It works to a certain degree, especially with Natalie Portman’s Jane Foster using her re-assembed Mjolnir to split apart and take on several foes at once. Also, Bifrost travel and Thor’s own lightning attacks with Stormbreaker make for some rather neat thrills that poke out at the audience; as well as subtle moments of characters pointing out to the camera. Again, consistency is what knocks this score down, as moments that look like they’re primed to stick out, like say Zeus’s showboating with lightning bolts, never fulfill their true promise.


Faring better in the overall 3D conversion of Thor: Love and Thunder is the Beyond the Window aspect, which draws the picture’s depth. This is a more consistent area of play, as some pretty wide vistas of view are presented in the various locales visited. As such, the depth drawn is pretty successful, but stops short of the limitless nature places like Omnipotence City should be displaying. 

Despite that reservation, characters are well drawn and distanced from their environments and each other. A crucial battle scene, in which a group of children are pitted against an army of shadow monsters, is a good example of where this factor works best. Though it’s not perfect, this Thor movie gets depth and distance right pretty much throughout the movie.


Brightness is the perennial thorn in the side of any 3D conversion effort. Slipping on a pair of polarized grey and black lenses automatically dims the picture you’re about to see, so this is a factor that always needs some special attention. Unfortunately, this is a specific factor that seems to have been let down in Thor: Love and Thunder, especially when it comes to one character in particular.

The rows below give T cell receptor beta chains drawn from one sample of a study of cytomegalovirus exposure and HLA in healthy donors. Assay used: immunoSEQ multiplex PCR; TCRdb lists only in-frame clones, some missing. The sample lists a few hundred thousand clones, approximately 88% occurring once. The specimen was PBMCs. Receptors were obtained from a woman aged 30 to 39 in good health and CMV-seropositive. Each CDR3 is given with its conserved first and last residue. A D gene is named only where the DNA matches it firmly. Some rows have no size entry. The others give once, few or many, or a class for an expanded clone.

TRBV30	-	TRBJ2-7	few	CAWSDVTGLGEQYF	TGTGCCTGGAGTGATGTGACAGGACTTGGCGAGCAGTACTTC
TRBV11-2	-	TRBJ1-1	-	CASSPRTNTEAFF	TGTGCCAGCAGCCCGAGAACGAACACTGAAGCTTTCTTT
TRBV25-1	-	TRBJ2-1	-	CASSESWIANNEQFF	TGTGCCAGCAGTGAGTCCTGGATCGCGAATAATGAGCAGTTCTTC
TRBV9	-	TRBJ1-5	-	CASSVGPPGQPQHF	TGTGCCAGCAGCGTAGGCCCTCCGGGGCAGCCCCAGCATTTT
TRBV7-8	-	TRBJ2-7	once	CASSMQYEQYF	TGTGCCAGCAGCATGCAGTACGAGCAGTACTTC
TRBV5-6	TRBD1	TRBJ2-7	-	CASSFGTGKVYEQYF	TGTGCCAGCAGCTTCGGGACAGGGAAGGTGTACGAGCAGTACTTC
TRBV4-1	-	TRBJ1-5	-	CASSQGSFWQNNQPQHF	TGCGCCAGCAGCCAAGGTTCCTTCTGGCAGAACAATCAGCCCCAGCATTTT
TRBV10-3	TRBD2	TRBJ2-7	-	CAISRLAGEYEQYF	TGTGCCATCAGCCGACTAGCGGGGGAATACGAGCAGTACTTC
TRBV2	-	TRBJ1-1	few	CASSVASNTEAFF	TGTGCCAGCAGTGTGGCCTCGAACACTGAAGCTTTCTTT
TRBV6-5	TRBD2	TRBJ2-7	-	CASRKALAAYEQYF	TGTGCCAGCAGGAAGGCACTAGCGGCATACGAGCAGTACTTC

Certain scenes with Gorr the God-Butcher are set in pretty dark settings, which is compounded by the fact that Christian Bale’s villain has a stark black and white quality to his person. This led to Gorr almost disappearing from certain sequences of night and low lighting, which was totally frustrating. As for the rest of Thor: Love and Thunder, the highly colorful and sometimes soft focused visuals were done dirty by the dimmed quality. 

Even scenes with colorful alien races accompanied by the Guardians of the Galaxy didn’t pop like they should. It’s a small consolation, but at least the really bright scenes managed to look somewhat normal. As always, your mileage may vary in this aspect, as it really depends on how well the theater you frequent calibrates their equipment. In this case, the screening observed for Thor: Love and Thunder was annoyingly dim, washing out the unique colors that are supposed to glow off of the screen.